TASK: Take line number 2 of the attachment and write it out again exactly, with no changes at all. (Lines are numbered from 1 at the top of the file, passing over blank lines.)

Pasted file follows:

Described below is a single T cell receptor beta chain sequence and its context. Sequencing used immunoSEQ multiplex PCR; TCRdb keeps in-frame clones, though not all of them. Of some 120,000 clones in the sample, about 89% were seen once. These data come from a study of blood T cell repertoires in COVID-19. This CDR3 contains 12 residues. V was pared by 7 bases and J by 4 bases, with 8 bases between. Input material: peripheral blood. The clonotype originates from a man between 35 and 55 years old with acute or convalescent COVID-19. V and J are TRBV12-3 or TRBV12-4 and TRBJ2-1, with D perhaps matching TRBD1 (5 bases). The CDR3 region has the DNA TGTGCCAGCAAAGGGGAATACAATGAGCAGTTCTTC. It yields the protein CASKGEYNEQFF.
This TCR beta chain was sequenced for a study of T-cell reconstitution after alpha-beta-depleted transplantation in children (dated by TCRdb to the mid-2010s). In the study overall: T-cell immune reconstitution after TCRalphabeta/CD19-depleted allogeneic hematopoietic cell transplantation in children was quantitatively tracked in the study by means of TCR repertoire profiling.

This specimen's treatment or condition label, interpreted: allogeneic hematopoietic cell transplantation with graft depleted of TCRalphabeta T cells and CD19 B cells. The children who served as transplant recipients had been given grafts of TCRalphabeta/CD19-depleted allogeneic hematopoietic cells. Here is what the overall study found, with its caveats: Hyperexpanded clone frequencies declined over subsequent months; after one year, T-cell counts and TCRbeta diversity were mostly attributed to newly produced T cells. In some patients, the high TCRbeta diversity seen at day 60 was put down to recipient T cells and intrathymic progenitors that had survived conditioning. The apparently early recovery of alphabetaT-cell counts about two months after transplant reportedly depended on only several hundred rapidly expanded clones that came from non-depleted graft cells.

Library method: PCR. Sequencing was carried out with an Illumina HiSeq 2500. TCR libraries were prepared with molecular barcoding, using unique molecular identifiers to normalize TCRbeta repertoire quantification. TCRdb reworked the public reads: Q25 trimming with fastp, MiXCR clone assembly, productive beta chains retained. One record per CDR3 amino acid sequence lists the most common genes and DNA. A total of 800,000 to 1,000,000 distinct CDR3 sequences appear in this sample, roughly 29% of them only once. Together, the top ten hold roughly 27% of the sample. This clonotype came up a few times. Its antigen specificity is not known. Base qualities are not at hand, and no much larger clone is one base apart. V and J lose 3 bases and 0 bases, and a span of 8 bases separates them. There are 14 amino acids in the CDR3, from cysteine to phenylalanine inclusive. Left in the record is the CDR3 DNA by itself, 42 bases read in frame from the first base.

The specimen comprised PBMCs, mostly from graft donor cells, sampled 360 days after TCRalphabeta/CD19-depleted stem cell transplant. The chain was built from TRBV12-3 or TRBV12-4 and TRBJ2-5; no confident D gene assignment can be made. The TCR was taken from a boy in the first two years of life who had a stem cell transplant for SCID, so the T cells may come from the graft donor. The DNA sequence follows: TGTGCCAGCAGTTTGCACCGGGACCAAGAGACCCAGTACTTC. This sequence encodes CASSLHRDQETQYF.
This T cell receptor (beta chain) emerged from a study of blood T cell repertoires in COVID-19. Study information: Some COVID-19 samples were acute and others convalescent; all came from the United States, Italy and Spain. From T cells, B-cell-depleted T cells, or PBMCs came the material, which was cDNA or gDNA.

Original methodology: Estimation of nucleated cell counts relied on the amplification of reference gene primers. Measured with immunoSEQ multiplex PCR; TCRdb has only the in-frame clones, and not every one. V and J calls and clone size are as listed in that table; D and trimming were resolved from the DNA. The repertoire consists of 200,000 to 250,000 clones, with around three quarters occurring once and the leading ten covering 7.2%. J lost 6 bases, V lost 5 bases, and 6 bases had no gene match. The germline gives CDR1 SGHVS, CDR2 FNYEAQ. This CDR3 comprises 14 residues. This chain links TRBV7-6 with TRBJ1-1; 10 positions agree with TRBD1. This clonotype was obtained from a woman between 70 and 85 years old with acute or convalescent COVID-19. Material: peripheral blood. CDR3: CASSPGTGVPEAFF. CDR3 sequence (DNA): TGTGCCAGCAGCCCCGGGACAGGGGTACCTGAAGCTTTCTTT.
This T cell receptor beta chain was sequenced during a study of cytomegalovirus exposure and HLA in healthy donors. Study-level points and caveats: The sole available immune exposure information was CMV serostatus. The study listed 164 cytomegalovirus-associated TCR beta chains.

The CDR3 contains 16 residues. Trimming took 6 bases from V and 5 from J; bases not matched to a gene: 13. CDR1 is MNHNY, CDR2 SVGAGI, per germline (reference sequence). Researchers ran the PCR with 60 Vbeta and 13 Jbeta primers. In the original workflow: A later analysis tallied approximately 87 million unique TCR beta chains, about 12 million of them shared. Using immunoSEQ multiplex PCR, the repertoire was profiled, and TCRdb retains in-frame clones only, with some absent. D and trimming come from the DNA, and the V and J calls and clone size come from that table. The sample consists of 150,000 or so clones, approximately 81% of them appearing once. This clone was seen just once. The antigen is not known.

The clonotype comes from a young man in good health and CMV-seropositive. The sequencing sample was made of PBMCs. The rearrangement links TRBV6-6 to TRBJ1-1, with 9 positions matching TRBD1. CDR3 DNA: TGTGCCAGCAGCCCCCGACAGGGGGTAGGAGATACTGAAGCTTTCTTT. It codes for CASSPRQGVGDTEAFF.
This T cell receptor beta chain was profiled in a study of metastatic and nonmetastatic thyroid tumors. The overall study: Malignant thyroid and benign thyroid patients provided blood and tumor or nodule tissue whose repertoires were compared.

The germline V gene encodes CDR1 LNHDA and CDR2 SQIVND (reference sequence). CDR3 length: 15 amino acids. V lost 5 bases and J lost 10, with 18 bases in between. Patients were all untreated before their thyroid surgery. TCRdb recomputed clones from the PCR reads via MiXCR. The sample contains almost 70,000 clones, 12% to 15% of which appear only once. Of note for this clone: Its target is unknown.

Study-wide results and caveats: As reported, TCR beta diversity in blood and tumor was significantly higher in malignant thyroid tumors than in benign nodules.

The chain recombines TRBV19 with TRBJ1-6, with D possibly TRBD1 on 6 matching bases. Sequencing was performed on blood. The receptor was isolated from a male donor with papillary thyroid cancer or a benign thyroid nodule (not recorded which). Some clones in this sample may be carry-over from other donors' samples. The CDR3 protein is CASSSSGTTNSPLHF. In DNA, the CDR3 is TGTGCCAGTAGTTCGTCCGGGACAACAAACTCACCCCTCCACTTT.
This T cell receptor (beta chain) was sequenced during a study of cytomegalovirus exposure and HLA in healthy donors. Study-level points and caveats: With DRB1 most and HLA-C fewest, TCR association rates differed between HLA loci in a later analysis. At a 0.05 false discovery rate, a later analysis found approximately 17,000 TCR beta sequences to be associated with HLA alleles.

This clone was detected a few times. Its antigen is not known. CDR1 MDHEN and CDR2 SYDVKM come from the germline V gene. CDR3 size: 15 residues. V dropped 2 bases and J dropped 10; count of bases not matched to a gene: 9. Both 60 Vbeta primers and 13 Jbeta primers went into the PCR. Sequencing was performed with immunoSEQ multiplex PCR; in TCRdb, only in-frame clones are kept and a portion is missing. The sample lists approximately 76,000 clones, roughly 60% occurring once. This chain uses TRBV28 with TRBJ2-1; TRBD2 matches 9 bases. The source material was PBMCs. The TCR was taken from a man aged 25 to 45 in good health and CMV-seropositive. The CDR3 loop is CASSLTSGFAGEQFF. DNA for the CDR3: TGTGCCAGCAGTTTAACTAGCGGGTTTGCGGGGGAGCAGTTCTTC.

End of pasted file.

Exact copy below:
This TCR beta chain was sequenced for a study of T-cell reconstitution after alpha-beta-depleted transplantation in children (dated by TCRdb to the mid-2010s). In the study overall: T-cell immune reconstitution after TCRalphabeta/CD19-depleted allogeneic hematopoietic cell transplantation in children was quantitatively tracked in the study by means of TCR repertoire profiling.